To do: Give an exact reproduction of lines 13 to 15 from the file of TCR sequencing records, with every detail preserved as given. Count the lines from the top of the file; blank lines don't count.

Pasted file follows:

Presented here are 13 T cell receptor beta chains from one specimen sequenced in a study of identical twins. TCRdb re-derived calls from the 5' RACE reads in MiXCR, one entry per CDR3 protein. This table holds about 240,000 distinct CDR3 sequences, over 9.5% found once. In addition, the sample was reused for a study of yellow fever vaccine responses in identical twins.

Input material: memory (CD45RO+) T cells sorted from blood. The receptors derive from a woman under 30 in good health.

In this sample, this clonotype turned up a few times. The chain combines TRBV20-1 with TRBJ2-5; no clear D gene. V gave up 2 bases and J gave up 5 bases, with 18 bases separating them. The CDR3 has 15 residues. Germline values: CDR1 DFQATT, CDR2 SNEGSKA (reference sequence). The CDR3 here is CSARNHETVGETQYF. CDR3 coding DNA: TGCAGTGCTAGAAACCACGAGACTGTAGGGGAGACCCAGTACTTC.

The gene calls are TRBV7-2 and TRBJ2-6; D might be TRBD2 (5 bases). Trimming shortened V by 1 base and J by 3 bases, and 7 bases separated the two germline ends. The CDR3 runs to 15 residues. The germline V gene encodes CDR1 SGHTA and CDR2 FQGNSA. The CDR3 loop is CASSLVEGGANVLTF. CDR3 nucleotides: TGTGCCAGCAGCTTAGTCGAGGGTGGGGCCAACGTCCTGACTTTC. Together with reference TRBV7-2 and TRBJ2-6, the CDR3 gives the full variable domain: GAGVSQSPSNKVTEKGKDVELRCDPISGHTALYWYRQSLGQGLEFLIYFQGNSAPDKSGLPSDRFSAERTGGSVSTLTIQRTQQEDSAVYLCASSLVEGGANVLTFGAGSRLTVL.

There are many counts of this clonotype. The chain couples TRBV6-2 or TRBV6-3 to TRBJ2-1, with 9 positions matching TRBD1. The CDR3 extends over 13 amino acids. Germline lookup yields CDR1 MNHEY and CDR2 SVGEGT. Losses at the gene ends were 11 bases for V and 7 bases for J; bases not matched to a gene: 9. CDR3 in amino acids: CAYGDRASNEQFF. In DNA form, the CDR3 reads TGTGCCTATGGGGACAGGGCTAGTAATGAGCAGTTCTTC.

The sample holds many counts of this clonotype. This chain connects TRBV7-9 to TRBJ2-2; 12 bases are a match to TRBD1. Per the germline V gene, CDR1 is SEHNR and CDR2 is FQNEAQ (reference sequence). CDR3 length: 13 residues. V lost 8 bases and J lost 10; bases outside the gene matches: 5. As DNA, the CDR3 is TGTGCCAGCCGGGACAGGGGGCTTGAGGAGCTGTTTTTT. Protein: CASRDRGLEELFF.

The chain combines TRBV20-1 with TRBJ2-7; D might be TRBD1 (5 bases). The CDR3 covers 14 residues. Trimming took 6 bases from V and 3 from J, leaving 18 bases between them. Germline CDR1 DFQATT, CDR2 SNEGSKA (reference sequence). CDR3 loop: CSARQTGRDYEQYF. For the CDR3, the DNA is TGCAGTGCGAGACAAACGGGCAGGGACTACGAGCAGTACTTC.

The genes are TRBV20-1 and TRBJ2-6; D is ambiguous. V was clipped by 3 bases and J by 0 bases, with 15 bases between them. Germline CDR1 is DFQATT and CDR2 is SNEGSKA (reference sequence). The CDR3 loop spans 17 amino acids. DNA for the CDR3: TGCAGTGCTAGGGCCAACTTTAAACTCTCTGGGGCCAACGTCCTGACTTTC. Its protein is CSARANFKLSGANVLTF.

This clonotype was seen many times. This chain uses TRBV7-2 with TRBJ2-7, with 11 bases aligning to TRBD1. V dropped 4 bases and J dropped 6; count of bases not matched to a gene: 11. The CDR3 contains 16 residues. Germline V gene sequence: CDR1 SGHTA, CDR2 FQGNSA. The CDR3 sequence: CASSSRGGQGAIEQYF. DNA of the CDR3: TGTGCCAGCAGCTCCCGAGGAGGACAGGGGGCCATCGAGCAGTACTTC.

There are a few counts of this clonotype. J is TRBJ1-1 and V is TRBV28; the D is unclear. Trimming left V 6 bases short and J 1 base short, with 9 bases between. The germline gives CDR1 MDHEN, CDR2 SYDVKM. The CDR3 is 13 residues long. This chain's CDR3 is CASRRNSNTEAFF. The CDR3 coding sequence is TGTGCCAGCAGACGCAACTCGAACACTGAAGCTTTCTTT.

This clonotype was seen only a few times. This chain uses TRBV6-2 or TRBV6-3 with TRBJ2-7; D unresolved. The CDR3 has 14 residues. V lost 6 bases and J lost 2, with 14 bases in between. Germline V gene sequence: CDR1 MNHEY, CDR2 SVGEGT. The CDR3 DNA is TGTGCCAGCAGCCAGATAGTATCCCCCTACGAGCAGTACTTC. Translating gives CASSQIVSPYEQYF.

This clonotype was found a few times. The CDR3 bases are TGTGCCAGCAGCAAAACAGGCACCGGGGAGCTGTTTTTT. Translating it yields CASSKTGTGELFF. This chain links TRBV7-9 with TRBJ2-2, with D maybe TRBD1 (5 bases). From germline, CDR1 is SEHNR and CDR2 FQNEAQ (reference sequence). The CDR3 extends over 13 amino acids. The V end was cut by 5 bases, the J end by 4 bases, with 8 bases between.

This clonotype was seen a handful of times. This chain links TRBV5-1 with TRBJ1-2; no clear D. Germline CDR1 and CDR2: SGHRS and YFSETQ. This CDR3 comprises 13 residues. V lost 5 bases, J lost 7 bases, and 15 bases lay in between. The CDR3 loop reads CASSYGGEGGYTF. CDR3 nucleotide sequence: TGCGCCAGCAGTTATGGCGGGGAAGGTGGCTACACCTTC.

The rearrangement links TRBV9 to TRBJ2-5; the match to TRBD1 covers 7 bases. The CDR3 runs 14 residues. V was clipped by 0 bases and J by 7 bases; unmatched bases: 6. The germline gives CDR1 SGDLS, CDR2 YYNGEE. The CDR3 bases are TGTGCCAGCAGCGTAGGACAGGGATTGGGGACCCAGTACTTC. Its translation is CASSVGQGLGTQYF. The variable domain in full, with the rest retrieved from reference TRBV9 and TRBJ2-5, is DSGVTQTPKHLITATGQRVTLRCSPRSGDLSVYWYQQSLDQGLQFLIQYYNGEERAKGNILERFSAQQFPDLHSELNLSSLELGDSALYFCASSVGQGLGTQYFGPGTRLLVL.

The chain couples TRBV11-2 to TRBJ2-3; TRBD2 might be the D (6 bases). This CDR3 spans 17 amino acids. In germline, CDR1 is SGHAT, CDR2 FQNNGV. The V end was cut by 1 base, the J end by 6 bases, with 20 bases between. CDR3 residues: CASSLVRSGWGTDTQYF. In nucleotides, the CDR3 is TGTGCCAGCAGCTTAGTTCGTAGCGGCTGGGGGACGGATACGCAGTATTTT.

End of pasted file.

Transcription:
This clonotype was seen a handful of times. This chain links TRBV5-1 with TRBJ1-2; no clear D. Germline CDR1 and CDR2: SGHRS and YFSETQ. This CDR3 comprises 13 residues. V lost 5 bases, J lost 7 bases, and 15 bases lay in between. The CDR3 loop reads CASSYGGEGGYTF. CDR3 nucleotide sequence: TGCGCCAGCAGTTATGGCGGGGAAGGTGGCTACACCTTC.

The rearrangement links TRBV9 to TRBJ2-5; the match to TRBD1 covers 7 bases. The CDR3 runs 14 residues. V was clipped by 0 bases and J by 7 bases; unmatched bases: 6. The germline gives CDR1 SGDLS, CDR2 YYNGEE. The CDR3 bases are TGTGCCAGCAGCGTAGGACAGGGATTGGGGACCCAGTACTTC. Its translation is CASSVGQGLGTQYF. The variable domain in full, with the rest retrieved from reference TRBV9 and TRBJ2-5, is DSGVTQTPKHLITATGQRVTLRCSPRSGDLSVYWYQQSLDQGLQFLIQYYNGEERAKGNILERFSAQQFPDLHSELNLSSLELGDSALYFCASSVGQGLGTQYFGPGTRLLVL.

The chain couples TRBV11-2 to TRBJ2-3; TRBD2 might be the D (6 bases). This CDR3 spans 17 amino acids. In germline, CDR1 is SGHAT, CDR2 FQNNGV. The V end was cut by 1 base, the J end by 6 bases, with 20 bases between. CDR3 residues: CASSLVRSGWGTDTQYF. In nucleotides, the CDR3 is TGTGCCAGCAGCTTAGTTCGTAGCGGCTGGGGGACGGATACGCAGTATTTT.